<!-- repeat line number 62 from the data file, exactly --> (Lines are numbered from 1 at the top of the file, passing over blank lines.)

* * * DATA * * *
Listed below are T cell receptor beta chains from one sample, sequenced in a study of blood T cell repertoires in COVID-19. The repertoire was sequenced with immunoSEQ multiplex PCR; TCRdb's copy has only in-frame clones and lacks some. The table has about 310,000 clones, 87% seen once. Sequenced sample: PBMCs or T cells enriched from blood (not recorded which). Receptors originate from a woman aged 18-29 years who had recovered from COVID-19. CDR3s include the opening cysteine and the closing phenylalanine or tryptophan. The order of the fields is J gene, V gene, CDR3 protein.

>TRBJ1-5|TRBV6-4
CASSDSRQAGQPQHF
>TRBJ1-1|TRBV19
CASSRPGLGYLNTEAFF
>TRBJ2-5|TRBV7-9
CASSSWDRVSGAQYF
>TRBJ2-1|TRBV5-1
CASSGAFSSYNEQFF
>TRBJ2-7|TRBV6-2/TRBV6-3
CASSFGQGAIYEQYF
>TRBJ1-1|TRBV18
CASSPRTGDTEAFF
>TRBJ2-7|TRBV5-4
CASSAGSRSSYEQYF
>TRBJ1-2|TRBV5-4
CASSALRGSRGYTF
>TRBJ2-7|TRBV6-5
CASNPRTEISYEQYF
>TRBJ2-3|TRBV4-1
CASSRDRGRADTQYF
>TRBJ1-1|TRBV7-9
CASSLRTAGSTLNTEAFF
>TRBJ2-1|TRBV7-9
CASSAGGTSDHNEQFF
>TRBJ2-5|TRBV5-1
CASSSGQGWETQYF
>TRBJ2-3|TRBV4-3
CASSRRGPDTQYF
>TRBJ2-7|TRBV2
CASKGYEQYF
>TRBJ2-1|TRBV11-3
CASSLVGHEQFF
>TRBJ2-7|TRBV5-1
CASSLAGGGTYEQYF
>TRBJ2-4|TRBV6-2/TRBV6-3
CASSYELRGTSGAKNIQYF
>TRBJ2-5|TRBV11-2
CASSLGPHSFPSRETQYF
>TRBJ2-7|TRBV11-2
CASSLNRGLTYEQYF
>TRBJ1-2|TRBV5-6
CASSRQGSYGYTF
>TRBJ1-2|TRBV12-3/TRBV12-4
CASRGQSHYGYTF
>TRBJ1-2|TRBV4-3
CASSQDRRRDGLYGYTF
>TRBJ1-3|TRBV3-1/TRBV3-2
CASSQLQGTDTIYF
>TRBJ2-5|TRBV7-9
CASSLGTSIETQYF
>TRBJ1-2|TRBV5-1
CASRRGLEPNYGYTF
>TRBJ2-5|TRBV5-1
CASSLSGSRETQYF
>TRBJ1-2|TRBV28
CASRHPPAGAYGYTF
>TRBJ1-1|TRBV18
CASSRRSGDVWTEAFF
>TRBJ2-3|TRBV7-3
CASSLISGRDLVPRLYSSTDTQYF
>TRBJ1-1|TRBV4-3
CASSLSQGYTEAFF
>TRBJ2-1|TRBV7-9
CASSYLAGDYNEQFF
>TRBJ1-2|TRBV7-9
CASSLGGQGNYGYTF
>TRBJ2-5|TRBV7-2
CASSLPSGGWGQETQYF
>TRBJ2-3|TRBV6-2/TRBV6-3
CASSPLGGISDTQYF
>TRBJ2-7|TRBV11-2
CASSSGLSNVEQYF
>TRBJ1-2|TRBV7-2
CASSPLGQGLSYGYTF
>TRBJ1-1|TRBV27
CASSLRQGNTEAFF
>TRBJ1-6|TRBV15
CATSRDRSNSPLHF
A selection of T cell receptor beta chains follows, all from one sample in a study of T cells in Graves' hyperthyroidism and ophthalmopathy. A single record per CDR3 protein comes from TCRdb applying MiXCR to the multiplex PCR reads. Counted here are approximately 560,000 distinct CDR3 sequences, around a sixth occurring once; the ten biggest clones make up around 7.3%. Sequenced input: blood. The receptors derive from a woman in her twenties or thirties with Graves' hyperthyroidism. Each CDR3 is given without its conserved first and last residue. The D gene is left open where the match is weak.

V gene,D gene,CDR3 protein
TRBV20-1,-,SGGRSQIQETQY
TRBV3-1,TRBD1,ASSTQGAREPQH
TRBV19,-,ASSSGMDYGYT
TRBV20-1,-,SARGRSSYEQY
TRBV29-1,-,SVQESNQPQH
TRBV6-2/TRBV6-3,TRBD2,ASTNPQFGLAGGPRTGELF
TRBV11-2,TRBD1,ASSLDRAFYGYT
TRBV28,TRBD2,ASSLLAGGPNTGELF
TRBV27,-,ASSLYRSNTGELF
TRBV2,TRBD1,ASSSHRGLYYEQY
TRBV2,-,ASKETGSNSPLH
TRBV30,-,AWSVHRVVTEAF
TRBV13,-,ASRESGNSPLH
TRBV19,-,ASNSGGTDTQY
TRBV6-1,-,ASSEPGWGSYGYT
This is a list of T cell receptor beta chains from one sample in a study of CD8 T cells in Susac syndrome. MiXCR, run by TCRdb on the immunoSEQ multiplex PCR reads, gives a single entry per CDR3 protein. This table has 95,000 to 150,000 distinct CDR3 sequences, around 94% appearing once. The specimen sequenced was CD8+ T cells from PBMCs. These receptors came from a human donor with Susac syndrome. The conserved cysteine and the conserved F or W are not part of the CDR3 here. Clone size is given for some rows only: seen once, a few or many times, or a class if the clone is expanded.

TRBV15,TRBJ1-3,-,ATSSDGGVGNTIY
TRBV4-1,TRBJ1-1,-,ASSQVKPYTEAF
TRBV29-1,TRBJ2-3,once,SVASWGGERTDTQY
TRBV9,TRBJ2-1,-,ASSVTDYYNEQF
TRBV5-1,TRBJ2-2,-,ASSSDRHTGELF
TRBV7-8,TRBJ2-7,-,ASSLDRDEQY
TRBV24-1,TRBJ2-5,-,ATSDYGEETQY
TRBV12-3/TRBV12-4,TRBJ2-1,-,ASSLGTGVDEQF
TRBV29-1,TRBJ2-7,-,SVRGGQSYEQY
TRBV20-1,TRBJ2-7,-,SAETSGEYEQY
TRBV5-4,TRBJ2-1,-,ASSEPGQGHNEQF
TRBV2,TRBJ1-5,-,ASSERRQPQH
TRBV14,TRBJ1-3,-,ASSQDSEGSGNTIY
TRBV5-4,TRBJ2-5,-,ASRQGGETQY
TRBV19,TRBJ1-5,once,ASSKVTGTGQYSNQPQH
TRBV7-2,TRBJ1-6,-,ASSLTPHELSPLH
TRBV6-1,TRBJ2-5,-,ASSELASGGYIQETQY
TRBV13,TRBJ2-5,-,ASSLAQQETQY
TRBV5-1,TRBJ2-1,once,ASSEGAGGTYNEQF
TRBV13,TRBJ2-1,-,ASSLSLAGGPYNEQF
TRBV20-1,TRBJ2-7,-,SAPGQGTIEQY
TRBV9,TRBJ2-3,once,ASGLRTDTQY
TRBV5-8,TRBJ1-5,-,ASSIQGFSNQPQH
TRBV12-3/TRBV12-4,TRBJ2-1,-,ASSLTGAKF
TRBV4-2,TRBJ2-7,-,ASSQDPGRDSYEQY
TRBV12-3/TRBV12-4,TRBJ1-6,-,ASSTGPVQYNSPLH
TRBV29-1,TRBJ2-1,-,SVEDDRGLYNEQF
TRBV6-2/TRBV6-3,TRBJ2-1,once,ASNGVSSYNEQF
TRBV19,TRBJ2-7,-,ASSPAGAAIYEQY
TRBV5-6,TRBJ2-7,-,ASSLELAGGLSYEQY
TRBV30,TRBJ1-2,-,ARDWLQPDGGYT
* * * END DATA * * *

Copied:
>TRBJ1-1|TRBV4-3